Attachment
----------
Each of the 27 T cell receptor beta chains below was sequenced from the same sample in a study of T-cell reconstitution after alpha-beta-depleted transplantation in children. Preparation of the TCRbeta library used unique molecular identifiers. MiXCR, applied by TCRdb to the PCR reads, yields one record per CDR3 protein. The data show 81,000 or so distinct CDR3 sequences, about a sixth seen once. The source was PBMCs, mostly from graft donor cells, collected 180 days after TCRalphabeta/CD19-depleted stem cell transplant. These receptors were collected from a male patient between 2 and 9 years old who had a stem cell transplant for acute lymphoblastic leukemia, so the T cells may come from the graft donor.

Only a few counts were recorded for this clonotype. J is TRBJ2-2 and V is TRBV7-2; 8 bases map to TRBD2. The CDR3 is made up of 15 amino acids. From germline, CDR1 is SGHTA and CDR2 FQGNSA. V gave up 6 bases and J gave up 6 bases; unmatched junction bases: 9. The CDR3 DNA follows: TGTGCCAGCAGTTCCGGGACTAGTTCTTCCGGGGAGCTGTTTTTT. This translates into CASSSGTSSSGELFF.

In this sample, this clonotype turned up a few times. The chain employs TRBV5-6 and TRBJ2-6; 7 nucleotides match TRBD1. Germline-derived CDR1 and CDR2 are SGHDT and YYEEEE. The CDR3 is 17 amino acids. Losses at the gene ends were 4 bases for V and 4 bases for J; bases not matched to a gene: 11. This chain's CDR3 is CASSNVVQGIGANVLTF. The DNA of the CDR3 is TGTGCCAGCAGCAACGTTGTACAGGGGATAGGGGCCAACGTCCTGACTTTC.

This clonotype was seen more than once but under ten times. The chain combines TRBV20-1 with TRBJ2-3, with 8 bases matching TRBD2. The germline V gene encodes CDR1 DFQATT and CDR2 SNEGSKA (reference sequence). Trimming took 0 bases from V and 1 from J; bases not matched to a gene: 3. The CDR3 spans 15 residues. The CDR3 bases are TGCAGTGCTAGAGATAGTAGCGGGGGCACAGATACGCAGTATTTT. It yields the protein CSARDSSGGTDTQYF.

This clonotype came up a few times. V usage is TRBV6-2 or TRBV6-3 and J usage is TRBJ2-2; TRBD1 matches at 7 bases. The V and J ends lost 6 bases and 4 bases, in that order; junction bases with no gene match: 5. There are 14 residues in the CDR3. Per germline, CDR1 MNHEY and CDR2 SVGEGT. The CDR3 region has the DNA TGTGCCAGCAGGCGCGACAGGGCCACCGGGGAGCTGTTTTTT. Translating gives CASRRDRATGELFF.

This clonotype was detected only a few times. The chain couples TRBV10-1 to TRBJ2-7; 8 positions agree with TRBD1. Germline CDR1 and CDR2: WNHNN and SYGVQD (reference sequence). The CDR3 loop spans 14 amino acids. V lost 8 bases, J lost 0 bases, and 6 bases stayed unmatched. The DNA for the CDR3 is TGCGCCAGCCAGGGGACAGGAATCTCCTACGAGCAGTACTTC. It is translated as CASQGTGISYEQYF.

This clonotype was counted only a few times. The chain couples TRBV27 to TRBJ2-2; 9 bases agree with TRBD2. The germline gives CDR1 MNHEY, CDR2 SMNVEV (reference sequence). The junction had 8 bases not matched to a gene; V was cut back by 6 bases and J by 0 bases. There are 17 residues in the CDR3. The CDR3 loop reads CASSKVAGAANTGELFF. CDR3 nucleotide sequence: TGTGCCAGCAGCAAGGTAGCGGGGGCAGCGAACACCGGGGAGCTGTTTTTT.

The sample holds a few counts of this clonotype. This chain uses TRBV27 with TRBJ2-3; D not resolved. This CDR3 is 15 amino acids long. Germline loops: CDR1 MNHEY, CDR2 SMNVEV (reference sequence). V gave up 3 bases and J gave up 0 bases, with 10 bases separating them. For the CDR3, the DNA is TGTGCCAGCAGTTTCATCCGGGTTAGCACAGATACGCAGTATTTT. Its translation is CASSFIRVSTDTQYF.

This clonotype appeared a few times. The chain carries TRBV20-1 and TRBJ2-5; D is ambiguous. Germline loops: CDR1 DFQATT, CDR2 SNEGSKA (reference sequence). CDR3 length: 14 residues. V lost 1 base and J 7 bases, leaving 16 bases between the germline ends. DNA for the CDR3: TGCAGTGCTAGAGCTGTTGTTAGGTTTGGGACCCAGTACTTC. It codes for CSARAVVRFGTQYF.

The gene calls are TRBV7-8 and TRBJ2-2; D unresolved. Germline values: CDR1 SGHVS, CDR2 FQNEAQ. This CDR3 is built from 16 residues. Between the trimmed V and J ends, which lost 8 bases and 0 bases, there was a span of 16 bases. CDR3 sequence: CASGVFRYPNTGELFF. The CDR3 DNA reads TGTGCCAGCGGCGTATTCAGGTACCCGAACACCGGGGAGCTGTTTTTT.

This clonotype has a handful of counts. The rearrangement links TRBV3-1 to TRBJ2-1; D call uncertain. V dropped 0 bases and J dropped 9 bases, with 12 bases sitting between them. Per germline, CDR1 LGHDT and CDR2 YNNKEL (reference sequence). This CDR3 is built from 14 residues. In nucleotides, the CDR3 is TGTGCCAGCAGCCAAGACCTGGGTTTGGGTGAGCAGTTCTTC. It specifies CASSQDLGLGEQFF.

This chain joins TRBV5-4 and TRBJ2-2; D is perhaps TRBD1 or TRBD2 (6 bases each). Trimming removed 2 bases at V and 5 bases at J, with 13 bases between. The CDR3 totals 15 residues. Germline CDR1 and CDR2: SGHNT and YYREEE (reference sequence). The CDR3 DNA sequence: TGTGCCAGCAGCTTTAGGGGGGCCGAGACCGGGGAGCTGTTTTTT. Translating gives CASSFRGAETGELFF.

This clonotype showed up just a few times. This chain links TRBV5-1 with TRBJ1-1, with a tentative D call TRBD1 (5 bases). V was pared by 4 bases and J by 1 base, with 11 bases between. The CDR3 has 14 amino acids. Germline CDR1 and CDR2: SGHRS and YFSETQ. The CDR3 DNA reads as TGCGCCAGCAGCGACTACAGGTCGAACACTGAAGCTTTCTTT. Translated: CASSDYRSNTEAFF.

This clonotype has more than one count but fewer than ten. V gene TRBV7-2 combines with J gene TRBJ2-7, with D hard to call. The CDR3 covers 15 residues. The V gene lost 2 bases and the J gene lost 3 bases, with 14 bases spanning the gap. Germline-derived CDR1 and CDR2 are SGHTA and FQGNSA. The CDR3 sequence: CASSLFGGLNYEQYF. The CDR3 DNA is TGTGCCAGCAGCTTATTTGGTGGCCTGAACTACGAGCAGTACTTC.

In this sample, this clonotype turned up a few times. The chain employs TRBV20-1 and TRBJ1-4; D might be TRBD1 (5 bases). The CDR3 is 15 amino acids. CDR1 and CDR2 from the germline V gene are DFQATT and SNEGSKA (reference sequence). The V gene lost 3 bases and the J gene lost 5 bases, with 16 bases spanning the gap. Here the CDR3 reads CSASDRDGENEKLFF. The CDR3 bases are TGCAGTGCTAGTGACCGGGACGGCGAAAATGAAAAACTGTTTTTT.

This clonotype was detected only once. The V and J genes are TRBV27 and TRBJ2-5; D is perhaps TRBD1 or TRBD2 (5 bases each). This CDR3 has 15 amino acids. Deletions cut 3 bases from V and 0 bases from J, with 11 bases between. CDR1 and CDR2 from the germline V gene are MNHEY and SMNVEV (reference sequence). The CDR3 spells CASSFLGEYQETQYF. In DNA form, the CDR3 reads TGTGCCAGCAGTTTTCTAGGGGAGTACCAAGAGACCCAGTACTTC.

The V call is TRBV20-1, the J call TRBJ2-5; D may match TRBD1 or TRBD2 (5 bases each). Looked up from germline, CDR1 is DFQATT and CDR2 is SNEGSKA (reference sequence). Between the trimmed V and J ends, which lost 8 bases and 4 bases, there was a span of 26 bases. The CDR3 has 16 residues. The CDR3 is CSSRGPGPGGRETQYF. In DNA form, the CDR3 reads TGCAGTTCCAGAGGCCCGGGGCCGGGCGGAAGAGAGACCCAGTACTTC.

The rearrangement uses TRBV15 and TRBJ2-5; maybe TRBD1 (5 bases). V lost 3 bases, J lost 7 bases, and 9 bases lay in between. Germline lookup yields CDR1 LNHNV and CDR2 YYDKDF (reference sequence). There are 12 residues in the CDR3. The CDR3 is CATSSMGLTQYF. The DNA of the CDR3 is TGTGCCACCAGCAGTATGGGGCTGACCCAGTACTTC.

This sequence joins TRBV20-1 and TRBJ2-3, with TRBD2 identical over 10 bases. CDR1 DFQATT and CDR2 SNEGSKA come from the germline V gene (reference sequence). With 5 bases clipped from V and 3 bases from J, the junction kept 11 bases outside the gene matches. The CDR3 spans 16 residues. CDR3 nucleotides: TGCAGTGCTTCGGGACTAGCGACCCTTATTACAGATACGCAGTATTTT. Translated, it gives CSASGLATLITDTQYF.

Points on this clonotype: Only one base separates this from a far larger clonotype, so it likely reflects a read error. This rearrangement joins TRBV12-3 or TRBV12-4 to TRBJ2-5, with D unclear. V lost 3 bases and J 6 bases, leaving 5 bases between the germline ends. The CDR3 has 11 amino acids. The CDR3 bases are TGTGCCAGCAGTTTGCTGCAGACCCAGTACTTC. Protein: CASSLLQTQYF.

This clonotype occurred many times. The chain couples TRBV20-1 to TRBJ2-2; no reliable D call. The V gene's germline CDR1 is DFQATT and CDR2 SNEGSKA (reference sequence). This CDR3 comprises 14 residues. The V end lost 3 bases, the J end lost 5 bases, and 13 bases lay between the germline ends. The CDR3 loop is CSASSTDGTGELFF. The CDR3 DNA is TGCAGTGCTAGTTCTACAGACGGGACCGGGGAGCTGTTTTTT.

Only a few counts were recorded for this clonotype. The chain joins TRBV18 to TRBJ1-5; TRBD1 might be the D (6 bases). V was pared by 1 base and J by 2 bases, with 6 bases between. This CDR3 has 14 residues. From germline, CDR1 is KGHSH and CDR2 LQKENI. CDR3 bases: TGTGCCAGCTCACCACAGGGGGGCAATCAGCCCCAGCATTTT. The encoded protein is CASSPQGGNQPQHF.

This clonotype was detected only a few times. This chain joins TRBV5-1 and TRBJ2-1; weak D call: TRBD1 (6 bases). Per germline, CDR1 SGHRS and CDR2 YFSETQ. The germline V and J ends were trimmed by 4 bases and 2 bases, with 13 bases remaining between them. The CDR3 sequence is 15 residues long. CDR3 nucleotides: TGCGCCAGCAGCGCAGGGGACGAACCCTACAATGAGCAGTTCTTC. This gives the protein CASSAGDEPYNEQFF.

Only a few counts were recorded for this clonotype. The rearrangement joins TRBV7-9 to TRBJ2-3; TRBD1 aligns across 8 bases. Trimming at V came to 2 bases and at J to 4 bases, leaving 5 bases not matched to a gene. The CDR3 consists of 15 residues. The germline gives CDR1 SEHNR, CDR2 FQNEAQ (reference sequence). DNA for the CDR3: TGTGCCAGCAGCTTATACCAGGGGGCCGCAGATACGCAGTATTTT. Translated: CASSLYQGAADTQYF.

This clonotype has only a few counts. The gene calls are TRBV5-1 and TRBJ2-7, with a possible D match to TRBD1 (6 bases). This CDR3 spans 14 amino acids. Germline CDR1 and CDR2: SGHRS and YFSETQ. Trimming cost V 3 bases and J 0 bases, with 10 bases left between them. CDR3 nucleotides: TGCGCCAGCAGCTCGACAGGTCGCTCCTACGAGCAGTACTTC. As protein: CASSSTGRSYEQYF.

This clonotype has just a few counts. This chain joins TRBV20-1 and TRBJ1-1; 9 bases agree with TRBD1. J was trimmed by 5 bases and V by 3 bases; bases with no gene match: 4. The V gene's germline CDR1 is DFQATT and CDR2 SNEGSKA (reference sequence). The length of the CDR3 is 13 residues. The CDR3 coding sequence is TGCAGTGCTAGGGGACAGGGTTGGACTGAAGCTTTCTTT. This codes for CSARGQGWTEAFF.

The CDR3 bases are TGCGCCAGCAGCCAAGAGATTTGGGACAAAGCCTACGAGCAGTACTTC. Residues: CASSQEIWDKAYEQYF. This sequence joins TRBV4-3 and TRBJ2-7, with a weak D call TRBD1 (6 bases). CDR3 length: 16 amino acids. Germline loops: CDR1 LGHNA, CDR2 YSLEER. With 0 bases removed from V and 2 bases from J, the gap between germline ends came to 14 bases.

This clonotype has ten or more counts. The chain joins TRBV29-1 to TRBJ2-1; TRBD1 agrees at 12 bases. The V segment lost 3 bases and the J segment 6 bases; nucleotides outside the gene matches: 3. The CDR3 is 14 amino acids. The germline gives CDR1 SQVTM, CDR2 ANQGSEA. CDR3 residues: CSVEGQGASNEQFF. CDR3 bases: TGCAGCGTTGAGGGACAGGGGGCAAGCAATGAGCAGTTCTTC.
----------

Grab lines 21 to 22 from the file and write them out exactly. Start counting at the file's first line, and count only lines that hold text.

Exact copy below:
This clonotype occurred many times. The chain couples TRBV20-1 to TRBJ2-2; no reliable D call. The V gene's germline CDR1 is DFQATT and CDR2 SNEGSKA (reference sequence). This CDR3 comprises 14 residues. The V end lost 3 bases, the J end lost 5 bases, and 13 bases lay between the germline ends. The CDR3 loop is CSASSTDGTGELFF. The CDR3 DNA is TGCAGTGCTAGTTCTACAGACGGGACCGGGGAGCTGTTTTTT.

Only a few counts were recorded for this clonotype. The chain joins TRBV18 to TRBJ1-5; TRBD1 might be the D (6 bases). V was pared by 1 base and J by 2 bases, with 6 bases between. This CDR3 has 14 residues. From germline, CDR1 is KGHSH and CDR2 LQKENI. CDR3 bases: TGTGCCAGCTCACCACAGGGGGGCAATCAGCCCCAGCATTTT. The encoded protein is CASSPQGGNQPQHF.